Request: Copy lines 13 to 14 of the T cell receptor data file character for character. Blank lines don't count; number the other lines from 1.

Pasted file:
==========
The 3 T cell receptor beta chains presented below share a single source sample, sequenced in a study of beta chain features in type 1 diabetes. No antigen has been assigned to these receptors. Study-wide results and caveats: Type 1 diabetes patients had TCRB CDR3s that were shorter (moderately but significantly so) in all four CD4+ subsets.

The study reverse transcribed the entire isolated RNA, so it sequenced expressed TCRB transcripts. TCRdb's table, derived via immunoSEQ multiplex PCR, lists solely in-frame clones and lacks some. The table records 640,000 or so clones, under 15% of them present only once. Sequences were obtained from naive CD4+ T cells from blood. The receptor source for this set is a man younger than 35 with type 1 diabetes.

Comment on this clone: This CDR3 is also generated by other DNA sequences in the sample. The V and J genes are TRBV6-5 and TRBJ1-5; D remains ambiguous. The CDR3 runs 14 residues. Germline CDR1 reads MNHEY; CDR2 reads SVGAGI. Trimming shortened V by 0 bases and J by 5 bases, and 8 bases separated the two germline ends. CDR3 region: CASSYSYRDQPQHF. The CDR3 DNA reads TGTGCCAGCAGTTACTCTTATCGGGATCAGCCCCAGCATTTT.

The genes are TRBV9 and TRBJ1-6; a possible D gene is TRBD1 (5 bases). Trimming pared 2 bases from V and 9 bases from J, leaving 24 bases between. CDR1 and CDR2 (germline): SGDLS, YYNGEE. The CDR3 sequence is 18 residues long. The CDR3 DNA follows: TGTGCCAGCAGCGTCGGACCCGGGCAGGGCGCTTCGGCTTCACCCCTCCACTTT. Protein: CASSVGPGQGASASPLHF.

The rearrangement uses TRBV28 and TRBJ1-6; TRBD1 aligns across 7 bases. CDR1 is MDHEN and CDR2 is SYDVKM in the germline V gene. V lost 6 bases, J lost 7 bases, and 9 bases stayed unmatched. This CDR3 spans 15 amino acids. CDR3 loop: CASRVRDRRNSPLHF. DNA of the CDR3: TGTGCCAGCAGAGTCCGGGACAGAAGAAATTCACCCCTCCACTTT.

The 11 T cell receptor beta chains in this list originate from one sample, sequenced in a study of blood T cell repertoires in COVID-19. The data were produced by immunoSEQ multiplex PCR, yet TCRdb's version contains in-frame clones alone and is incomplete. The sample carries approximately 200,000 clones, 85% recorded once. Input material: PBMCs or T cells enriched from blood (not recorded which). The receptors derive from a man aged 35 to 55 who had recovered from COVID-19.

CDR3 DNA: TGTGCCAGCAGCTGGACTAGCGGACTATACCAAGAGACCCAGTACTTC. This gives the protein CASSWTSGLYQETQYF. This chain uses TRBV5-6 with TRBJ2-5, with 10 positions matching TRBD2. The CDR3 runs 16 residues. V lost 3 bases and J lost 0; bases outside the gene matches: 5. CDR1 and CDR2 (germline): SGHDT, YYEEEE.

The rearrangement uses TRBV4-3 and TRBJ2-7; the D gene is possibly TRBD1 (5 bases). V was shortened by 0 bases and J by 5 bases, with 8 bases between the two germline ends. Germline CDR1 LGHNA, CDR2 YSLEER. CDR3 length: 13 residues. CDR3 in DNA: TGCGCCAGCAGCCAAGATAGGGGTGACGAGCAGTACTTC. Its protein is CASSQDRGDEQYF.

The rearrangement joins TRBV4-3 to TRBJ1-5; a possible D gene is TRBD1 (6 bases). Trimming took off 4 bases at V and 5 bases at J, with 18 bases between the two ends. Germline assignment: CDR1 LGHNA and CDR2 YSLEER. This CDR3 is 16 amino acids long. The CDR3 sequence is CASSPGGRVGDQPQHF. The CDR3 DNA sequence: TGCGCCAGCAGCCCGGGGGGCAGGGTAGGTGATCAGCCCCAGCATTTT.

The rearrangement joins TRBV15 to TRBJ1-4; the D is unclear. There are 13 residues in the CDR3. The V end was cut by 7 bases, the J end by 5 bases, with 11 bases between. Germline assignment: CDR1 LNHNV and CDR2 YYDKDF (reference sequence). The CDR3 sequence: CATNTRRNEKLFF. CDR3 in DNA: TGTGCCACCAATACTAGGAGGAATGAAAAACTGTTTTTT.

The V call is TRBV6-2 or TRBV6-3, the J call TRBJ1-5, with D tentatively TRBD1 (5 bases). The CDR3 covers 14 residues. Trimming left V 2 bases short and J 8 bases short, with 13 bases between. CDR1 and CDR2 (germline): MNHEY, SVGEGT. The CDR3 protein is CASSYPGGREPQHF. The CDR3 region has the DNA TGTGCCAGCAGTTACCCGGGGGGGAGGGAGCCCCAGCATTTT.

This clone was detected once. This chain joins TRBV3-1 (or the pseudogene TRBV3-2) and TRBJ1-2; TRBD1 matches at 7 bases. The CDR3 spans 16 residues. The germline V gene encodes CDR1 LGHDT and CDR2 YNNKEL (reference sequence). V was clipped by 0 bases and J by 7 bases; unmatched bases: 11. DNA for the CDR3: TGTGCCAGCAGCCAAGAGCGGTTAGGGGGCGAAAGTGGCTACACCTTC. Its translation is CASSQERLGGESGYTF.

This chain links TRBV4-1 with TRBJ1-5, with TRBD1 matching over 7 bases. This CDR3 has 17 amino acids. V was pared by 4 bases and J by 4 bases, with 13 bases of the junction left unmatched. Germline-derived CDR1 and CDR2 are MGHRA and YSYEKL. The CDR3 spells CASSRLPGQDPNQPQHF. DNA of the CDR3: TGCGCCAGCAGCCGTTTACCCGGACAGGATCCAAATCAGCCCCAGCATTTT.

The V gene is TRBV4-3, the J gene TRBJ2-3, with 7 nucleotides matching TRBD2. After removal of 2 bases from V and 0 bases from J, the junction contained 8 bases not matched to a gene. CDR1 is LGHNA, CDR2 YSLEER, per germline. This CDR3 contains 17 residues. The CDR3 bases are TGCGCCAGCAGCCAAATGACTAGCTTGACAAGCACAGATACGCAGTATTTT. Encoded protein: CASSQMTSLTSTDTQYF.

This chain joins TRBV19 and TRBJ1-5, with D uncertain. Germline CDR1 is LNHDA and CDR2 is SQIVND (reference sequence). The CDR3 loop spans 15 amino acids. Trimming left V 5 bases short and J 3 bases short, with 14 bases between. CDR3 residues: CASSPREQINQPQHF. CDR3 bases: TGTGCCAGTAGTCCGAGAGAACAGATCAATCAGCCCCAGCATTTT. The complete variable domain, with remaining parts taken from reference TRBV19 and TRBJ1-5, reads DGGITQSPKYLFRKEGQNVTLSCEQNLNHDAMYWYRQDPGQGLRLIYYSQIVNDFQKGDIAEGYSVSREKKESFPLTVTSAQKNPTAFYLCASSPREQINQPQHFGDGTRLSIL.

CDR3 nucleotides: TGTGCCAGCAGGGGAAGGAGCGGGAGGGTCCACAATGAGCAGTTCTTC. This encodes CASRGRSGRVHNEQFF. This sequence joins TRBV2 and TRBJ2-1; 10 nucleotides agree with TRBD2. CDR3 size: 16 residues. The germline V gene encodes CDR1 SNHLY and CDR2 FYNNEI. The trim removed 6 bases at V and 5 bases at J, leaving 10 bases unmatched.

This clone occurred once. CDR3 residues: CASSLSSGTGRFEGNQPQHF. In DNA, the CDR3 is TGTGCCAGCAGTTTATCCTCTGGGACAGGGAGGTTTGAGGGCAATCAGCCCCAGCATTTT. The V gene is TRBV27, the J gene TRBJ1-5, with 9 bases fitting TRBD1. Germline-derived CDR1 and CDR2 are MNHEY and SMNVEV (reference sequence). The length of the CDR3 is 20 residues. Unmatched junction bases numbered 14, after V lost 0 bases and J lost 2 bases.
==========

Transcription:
This chain links TRBV4-1 with TRBJ1-5, with TRBD1 matching over 7 bases. This CDR3 has 17 amino acids. V was pared by 4 bases and J by 4 bases, with 13 bases of the junction left unmatched. Germline-derived CDR1 and CDR2 are MGHRA and YSYEKL. The CDR3 spells CASSRLPGQDPNQPQHF. DNA of the CDR3: TGCGCCAGCAGCCGTTTACCCGGACAGGATCCAAATCAGCCCCAGCATTTT.

The V gene is TRBV4-3, the J gene TRBJ2-3, with 7 nucleotides matching TRBD2. After removal of 2 bases from V and 0 bases from J, the junction contained 8 bases not matched to a gene. CDR1 is LGHNA, CDR2 YSLEER, per germline. This CDR3 contains 17 residues. The CDR3 bases are TGCGCCAGCAGCCAAATGACTAGCTTGACAAGCACAGATACGCAGTATTTT. Encoded protein: CASSQMTSLTSTDTQYF.